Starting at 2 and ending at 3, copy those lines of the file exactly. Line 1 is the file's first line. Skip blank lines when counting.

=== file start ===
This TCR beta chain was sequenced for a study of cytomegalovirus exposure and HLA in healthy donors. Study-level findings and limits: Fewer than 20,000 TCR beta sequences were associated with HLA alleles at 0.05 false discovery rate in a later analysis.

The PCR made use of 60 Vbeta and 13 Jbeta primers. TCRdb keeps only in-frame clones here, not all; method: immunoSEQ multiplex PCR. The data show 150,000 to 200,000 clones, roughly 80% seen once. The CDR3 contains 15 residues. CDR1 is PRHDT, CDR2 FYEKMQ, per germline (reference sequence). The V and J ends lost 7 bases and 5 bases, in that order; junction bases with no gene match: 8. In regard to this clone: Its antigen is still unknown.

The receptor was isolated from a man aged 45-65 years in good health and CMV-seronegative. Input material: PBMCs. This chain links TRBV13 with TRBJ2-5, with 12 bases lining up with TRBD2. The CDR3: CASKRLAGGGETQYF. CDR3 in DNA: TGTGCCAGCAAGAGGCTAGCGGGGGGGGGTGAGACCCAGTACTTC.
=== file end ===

The PCR made use of 60 Vbeta and 13 Jbeta primers. TCRdb keeps only in-frame clones here, not all; method: immunoSEQ multiplex PCR. The data show 150,000 to 200,000 clones, roughly 80% seen once. The CDR3 contains 15 residues. CDR1 is PRHDT, CDR2 FYEKMQ, per germline (reference sequence). The V and J ends lost 7 bases and 5 bases, in that order; junction bases with no gene match: 8. In regard to this clone: Its antigen is still unknown.

The receptor was isolated from a man aged 45-65 years in good health and CMV-seronegative. Input material: PBMCs. This chain links TRBV13 with TRBJ2-5, with 12 bases lining up with TRBD2. The CDR3: CASKRLAGGGETQYF. CDR3 in DNA: TGTGCCAGCAAGAGGCTAGCGGGGGGGGGTGAGACCCAGTACTTC.